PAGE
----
Council returns to environmentally sensitive territory today (Aug. 29) to consider two politically sensitive agenda items involving the Save Our Springs Ordinance: a long-simmering development plan that failed to secure a required six votes from the dais last week, and a proposed effort that would allow certain expired "zombie" projects to bounce back to life under a temporary program.
On the latter (Item 79 by Council Member Bill Spelman and Mayor Lee Leffingwell), an interim mechanism would be established to give developers an opportunity to rejuvenate expired site plans that fell victim to Council's repeal – under legislative duress – of the project duration rules last spring. The first draft of a revised ordinance is currently under review by city boards and commissions.
At Council's work session Tuesday, Kathie Tovo asked why they were considering a small section of the draft revisions without it first going to the Planning Commission for review. Spelman responded with one word: "speed." He added that since the commission is already reviewing a first draft of the revised duration ordinance, "I thought this [proposal] was a small thing we could do right away." He said the proposed temporary program, which would end Sept. 1, 2014, would only impact a small number of development cases. The temporary program would apply to expired site plan applications that were submitted to the city on or after Jan. 1, 2006, and were in compliance with city codes at the time of submission.
Council will also revisit a proposed development on more than 34 acres of Southwest Austin property owned by the heirs of Eli Garza, who had a long, litigious relationship with the city before his death in 2005. Item 39 would require site-specific amendments to the 1992 voter-approved SOS ordinance, which limits development over the Barton Springs segment of the Edwards Aquifer. The matter requires six votes, but it failed 5-2 last week on first reading, with "no" votes from Tovo and Laura Morrison.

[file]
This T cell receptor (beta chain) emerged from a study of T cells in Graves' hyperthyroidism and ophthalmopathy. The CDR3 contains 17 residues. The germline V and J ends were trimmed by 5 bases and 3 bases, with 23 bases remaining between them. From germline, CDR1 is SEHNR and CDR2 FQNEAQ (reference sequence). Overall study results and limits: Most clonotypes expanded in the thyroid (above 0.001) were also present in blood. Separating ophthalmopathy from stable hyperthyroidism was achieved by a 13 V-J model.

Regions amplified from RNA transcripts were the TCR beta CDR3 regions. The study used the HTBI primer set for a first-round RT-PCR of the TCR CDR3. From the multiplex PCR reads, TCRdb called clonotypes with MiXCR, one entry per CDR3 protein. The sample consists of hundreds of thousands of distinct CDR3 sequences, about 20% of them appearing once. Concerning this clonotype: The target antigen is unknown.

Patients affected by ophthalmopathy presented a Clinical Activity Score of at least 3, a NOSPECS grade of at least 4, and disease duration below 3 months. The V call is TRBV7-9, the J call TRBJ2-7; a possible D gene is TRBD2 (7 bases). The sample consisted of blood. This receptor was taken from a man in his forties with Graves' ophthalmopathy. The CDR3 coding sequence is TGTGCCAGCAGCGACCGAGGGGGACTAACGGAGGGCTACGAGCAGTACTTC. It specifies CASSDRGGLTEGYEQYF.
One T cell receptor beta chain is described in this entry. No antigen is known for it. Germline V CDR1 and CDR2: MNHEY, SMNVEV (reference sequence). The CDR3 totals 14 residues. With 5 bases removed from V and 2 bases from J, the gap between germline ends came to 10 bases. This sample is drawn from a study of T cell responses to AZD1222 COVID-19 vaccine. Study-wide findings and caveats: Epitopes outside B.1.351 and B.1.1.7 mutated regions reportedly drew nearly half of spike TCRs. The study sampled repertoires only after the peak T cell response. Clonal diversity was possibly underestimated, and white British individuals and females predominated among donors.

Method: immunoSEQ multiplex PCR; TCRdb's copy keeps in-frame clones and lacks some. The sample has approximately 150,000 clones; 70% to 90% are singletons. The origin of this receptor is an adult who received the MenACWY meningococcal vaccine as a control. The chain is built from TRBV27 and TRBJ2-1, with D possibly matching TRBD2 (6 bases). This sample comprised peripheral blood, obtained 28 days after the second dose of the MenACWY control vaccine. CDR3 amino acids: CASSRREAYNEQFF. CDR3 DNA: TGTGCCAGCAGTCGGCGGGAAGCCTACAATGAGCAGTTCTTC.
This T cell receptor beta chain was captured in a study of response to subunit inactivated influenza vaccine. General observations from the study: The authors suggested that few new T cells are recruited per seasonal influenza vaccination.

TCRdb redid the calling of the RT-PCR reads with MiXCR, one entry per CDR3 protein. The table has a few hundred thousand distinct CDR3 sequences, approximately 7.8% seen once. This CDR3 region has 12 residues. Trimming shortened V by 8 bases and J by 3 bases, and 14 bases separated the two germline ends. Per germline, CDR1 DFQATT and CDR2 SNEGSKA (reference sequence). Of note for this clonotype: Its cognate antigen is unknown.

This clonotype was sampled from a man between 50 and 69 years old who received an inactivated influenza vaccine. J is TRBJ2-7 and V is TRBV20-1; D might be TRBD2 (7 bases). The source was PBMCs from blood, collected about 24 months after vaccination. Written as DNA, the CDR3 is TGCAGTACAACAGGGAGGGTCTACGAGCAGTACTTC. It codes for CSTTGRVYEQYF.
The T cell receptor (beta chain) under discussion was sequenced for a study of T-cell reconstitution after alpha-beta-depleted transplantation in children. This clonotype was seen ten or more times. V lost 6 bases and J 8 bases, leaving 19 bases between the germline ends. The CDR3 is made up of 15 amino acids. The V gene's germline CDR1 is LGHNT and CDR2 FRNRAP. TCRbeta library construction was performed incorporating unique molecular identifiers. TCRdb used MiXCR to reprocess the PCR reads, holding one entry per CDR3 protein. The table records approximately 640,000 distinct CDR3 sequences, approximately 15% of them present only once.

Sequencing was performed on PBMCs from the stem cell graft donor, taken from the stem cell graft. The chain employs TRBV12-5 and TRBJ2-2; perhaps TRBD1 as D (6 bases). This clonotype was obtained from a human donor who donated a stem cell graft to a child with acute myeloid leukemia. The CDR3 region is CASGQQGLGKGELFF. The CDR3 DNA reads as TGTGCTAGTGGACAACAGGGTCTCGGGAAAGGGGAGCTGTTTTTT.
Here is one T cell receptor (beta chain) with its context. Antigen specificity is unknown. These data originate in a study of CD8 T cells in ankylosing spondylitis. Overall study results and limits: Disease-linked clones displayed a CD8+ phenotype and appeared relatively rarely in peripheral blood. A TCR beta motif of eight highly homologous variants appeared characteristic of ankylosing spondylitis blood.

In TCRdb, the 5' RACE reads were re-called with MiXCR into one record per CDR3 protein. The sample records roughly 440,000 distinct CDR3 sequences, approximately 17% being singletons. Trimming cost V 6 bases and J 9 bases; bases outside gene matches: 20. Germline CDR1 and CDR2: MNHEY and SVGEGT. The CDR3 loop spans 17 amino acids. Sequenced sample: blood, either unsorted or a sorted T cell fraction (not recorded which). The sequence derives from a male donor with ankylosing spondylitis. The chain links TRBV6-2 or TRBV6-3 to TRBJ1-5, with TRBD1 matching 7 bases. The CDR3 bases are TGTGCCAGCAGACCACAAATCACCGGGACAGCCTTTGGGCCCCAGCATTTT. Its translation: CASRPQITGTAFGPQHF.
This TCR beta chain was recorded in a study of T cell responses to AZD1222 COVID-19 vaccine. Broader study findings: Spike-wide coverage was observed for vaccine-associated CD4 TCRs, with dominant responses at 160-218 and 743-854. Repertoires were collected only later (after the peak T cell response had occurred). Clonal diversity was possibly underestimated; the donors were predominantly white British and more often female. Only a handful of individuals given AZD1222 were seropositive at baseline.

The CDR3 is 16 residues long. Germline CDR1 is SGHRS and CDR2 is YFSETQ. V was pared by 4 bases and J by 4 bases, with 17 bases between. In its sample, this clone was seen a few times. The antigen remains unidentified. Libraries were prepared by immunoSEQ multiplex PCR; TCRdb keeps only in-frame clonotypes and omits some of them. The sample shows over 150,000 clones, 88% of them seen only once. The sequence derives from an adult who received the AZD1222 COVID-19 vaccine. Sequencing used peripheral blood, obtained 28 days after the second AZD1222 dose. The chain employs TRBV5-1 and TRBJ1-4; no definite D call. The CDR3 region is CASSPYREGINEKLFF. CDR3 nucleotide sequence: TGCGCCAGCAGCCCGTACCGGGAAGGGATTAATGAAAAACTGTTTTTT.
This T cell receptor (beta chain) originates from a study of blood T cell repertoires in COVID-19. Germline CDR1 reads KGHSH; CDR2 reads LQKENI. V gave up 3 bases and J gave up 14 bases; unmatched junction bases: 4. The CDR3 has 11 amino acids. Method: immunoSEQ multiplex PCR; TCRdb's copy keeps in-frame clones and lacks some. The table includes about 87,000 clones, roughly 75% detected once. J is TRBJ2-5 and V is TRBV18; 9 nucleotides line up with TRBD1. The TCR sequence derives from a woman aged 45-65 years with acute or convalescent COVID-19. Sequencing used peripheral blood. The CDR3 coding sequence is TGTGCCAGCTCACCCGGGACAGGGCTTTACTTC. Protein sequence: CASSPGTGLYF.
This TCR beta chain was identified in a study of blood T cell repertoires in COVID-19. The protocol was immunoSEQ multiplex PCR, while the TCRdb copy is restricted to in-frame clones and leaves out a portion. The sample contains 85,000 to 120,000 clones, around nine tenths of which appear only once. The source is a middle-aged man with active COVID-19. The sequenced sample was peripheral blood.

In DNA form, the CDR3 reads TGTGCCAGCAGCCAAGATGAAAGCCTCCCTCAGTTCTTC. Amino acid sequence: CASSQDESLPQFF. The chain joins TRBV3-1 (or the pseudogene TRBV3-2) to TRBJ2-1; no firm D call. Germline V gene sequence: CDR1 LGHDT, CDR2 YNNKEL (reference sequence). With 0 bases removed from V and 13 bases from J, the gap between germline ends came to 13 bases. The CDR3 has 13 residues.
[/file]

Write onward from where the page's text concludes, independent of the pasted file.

Playing off of Spelman's "speed" theme on project duration rules, Council will also consider a resolution supporting the Project Connect High-Capacity Transit System Plan, which would connect population centers across Texas (Item 65).
Council may also weigh jump-starting a set of recommendations of the Lake Austin Task Force, a Council-appointed group that has produced an ambitious course of action for slowing down shoreline erosion and enforcing water quality protections (Item 78, by Morrison, Tovo, and Chris Riley). Given the number of stakeholders involved in all things related to Lake Austin – current homeowners, developers, and recreational enthusiasts, among other players – each of the recommendations will be heavily vetted before reaching the implementation stage. Some of the task force suggestions, presented last week by task force Chair Linda Guerrero, include: code amendments relating to shoreline and dock development, registration and identification of lake docks, "wake zones," and tighter regulations of marine toilets.
And finally, Council will consider compensation and benefits for City Manager Marc Ott as part of his annual performance review. See "Council-Staff Tension Spills Over in Budget Talks." (Item 72).
Copyright © 2021 Austin Chronicle Corporation. All rights reserved.